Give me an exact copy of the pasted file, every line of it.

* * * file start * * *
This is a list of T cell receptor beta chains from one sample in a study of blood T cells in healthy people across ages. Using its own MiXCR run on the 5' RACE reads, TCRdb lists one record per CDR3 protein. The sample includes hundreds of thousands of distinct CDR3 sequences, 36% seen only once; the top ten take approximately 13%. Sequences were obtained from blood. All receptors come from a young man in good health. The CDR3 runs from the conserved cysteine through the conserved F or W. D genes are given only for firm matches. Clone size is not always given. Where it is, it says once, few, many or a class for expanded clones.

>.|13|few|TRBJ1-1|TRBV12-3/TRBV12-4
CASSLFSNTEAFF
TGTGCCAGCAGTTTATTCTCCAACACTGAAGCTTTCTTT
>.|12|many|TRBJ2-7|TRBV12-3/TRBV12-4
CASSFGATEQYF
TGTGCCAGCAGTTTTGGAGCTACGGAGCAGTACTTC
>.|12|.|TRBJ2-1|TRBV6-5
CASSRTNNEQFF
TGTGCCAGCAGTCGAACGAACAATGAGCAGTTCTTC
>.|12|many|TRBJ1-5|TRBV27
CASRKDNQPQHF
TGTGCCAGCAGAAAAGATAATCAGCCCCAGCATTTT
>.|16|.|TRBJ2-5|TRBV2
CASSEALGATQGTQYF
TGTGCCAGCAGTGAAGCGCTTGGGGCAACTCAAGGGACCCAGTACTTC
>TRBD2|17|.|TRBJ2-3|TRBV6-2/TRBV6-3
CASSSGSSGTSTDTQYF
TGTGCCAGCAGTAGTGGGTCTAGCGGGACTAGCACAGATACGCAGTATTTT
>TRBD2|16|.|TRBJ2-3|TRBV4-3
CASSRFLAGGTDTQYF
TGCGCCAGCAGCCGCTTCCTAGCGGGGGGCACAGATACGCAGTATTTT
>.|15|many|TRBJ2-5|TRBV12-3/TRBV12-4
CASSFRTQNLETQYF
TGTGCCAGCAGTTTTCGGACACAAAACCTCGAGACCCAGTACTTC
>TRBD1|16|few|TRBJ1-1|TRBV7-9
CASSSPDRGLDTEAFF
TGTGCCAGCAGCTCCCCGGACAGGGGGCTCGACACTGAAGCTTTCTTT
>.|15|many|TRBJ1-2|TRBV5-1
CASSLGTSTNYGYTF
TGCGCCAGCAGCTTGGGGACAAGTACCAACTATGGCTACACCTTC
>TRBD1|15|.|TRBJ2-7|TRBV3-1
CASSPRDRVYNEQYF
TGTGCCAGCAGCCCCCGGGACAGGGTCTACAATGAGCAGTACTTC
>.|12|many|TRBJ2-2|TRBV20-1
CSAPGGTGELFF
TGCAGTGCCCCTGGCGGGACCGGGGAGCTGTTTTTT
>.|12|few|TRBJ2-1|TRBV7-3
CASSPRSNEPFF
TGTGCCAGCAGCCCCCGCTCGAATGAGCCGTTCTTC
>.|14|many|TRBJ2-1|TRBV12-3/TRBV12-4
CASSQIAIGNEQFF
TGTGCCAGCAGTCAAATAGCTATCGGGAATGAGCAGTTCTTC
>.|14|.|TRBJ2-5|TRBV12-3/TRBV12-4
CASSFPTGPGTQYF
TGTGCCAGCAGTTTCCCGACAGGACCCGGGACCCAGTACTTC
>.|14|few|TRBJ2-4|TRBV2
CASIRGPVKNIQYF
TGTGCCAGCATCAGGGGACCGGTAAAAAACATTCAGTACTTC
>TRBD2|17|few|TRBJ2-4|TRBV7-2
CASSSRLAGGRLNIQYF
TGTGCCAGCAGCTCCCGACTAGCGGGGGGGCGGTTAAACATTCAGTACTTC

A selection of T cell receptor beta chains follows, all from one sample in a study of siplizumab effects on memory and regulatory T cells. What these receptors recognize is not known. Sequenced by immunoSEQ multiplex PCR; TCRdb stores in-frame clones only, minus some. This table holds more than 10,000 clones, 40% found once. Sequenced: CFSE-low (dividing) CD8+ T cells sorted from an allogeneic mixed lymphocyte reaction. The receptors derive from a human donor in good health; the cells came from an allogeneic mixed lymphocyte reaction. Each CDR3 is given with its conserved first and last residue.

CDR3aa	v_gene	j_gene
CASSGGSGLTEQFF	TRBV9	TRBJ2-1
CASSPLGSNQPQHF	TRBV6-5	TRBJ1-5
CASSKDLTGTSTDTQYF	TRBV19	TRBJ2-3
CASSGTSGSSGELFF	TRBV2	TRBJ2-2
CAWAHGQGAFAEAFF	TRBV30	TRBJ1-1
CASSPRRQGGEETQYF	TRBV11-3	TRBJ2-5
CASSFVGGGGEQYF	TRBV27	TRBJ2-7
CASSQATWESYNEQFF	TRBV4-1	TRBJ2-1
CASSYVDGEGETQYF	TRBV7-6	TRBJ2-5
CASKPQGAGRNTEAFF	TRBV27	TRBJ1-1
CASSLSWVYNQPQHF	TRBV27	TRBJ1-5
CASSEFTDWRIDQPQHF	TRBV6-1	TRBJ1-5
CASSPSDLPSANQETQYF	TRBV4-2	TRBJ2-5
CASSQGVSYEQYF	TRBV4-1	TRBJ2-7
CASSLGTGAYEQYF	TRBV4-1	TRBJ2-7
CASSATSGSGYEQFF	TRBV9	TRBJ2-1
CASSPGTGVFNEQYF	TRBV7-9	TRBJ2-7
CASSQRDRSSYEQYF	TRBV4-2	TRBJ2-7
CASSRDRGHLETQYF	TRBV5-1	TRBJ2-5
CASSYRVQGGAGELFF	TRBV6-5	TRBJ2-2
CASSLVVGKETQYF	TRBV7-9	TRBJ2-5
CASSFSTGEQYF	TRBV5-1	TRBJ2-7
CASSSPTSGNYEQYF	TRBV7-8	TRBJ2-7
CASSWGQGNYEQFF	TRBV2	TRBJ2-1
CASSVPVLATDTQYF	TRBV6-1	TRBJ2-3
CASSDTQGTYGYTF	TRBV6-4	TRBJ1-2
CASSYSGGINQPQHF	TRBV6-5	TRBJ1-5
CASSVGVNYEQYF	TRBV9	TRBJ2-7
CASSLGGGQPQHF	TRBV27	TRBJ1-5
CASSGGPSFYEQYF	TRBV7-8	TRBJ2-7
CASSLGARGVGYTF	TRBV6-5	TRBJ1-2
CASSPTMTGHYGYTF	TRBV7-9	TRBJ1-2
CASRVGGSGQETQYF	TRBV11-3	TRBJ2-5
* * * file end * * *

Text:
This is a list of T cell receptor beta chains from one sample in a study of blood T cells in healthy people across ages. Using its own MiXCR run on the 5' RACE reads, TCRdb lists one record per CDR3 protein. The sample includes hundreds of thousands of distinct CDR3 sequences, 36% seen only once; the top ten take approximately 13%. Sequences were obtained from blood. All receptors come from a young man in good health. The CDR3 runs from the conserved cysteine through the conserved F or W. D genes are given only for firm matches. Clone size is not always given. Where it is, it says once, few, many or a class for expanded clones.

>.|13|few|TRBJ1-1|TRBV12-3/TRBV12-4
CASSLFSNTEAFF
TGTGCCAGCAGTTTATTCTCCAACACTGAAGCTTTCTTT
>.|12|many|TRBJ2-7|TRBV12-3/TRBV12-4
CASSFGATEQYF
TGTGCCAGCAGTTTTGGAGCTACGGAGCAGTACTTC
>.|12|.|TRBJ2-1|TRBV6-5
CASSRTNNEQFF
TGTGCCAGCAGTCGAACGAACAATGAGCAGTTCTTC
>.|12|many|TRBJ1-5|TRBV27
CASRKDNQPQHF
TGTGCCAGCAGAAAAGATAATCAGCCCCAGCATTTT
>.|16|.|TRBJ2-5|TRBV2
CASSEALGATQGTQYF
TGTGCCAGCAGTGAAGCGCTTGGGGCAACTCAAGGGACCCAGTACTTC
>TRBD2|17|.|TRBJ2-3|TRBV6-2/TRBV6-3
CASSSGSSGTSTDTQYF
TGTGCCAGCAGTAGTGGGTCTAGCGGGACTAGCACAGATACGCAGTATTTT
>TRBD2|16|.|TRBJ2-3|TRBV4-3
CASSRFLAGGTDTQYF
TGCGCCAGCAGCCGCTTCCTAGCGGGGGGCACAGATACGCAGTATTTT
>.|15|many|TRBJ2-5|TRBV12-3/TRBV12-4
CASSFRTQNLETQYF
TGTGCCAGCAGTTTTCGGACACAAAACCTCGAGACCCAGTACTTC
>TRBD1|16|few|TRBJ1-1|TRBV7-9
CASSSPDRGLDTEAFF
TGTGCCAGCAGCTCCCCGGACAGGGGGCTCGACACTGAAGCTTTCTTT
>.|15|many|TRBJ1-2|TRBV5-1
CASSLGTSTNYGYTF
TGCGCCAGCAGCTTGGGGACAAGTACCAACTATGGCTACACCTTC
>TRBD1|15|.|TRBJ2-7|TRBV3-1
CASSPRDRVYNEQYF
TGTGCCAGCAGCCCCCGGGACAGGGTCTACAATGAGCAGTACTTC
>.|12|many|TRBJ2-2|TRBV20-1
CSAPGGTGELFF
TGCAGTGCCCCTGGCGGGACCGGGGAGCTGTTTTTT
>.|12|few|TRBJ2-1|TRBV7-3
CASSPRSNEPFF
TGTGCCAGCAGCCCCCGCTCGAATGAGCCGTTCTTC
>.|14|many|TRBJ2-1|TRBV12-3/TRBV12-4
CASSQIAIGNEQFF
TGTGCCAGCAGTCAAATAGCTATCGGGAATGAGCAGTTCTTC
>.|14|.|TRBJ2-5|TRBV12-3/TRBV12-4
CASSFPTGPGTQYF
TGTGCCAGCAGTTTCCCGACAGGACCCGGGACCCAGTACTTC
>.|14|few|TRBJ2-4|TRBV2
CASIRGPVKNIQYF
TGTGCCAGCATCAGGGGACCGGTAAAAAACATTCAGTACTTC
>TRBD2|17|few|TRBJ2-4|TRBV7-2
CASSSRLAGGRLNIQYF
TGTGCCAGCAGCTCCCGACTAGCGGGGGGGCGGTTAAACATTCAGTACTTC

A selection of T cell receptor beta chains follows, all from one sample in a study of siplizumab effects on memory and regulatory T cells. What these receptors recognize is not known. Sequenced by immunoSEQ multiplex PCR; TCRdb stores in-frame clones only, minus some. This table holds more than 10,000 clones, 40% found once. Sequenced: CFSE-low (dividing) CD8+ T cells sorted from an allogeneic mixed lymphocyte reaction. The receptors derive from a human donor in good health; the cells came from an allogeneic mixed lymphocyte reaction. Each CDR3 is given with its conserved first and last residue.

CDR3aa	v_gene	j_gene
CASSGGSGLTEQFF	TRBV9	TRBJ2-1
CASSPLGSNQPQHF	TRBV6-5	TRBJ1-5
CASSKDLTGTSTDTQYF	TRBV19	TRBJ2-3
CASSGTSGSSGELFF	TRBV2	TRBJ2-2
CAWAHGQGAFAEAFF	TRBV30	TRBJ1-1
CASSPRRQGGEETQYF	TRBV11-3	TRBJ2-5
CASSFVGGGGEQYF	TRBV27	TRBJ2-7
CASSQATWESYNEQFF	TRBV4-1	TRBJ2-1
CASSYVDGEGETQYF	TRBV7-6	TRBJ2-5
CASKPQGAGRNTEAFF	TRBV27	TRBJ1-1
CASSLSWVYNQPQHF	TRBV27	TRBJ1-5
CASSEFTDWRIDQPQHF	TRBV6-1	TRBJ1-5
CASSPSDLPSANQETQYF	TRBV4-2	TRBJ2-5
CASSQGVSYEQYF	TRBV4-1	TRBJ2-7
CASSLGTGAYEQYF	TRBV4-1	TRBJ2-7
CASSATSGSGYEQFF	TRBV9	TRBJ2-1
CASSPGTGVFNEQYF	TRBV7-9	TRBJ2-7
CASSQRDRSSYEQYF	TRBV4-2	TRBJ2-7
CASSRDRGHLETQYF	TRBV5-1	TRBJ2-5
CASSYRVQGGAGELFF	TRBV6-5	TRBJ2-2
CASSLVVGKETQYF	TRBV7-9	TRBJ2-5
CASSFSTGEQYF	TRBV5-1	TRBJ2-7
CASSSPTSGNYEQYF	TRBV7-8	TRBJ2-7
CASSWGQGNYEQFF	TRBV2	TRBJ2-1
CASSVPVLATDTQYF	TRBV6-1	TRBJ2-3
CASSDTQGTYGYTF	TRBV6-4	TRBJ1-2
CASSYSGGINQPQHF	TRBV6-5	TRBJ1-5
CASSVGVNYEQYF	TRBV9	TRBJ2-7
CASSLGGGQPQHF	TRBV27	TRBJ1-5
CASSGGPSFYEQYF	TRBV7-8	TRBJ2-7
CASSLGARGVGYTF	TRBV6-5	TRBJ1-2
CASSPTMTGHYGYTF	TRBV7-9	TRBJ1-2
CASRVGGSGQETQYF	TRBV11-3	TRBJ2-5